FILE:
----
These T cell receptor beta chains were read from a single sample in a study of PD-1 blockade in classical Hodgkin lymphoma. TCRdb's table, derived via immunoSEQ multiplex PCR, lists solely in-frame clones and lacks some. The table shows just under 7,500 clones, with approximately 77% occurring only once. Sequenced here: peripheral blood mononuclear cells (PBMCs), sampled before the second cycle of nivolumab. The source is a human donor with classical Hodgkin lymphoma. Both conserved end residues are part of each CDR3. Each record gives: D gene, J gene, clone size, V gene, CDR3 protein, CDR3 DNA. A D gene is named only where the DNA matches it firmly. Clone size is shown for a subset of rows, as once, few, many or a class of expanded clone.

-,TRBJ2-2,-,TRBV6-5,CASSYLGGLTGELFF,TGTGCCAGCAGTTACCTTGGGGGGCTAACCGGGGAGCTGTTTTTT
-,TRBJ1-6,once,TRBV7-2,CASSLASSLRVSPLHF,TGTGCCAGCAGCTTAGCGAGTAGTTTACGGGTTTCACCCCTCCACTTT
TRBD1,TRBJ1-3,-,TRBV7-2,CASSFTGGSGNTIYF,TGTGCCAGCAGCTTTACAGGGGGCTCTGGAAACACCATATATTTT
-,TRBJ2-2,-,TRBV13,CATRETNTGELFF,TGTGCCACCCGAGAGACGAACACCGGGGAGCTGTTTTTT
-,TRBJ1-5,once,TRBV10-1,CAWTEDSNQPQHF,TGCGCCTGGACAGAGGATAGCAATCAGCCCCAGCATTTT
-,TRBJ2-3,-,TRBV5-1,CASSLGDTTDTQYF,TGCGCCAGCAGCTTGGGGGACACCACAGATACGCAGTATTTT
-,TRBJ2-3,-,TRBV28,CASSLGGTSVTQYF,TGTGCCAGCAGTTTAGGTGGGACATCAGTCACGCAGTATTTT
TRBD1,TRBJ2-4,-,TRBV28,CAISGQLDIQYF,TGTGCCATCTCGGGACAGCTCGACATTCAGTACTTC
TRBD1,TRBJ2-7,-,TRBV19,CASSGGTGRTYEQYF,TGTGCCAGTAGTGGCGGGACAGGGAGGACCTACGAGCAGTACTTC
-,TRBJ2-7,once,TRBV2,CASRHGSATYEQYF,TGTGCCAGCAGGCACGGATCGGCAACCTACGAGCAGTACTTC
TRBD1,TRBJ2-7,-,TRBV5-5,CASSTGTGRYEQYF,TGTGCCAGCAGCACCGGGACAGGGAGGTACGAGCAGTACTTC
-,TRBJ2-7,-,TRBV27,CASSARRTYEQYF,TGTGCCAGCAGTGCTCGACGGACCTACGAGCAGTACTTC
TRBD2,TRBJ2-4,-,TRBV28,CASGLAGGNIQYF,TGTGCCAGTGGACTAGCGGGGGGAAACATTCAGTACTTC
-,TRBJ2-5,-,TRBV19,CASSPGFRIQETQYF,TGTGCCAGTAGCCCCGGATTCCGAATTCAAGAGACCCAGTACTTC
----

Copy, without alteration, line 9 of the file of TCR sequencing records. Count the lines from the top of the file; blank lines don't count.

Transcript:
TRBD1,TRBJ2-4,-,TRBV28,CAISGQLDIQYF,TGTGCCATCTCGGGACAGCTCGACATTCAGTACTTC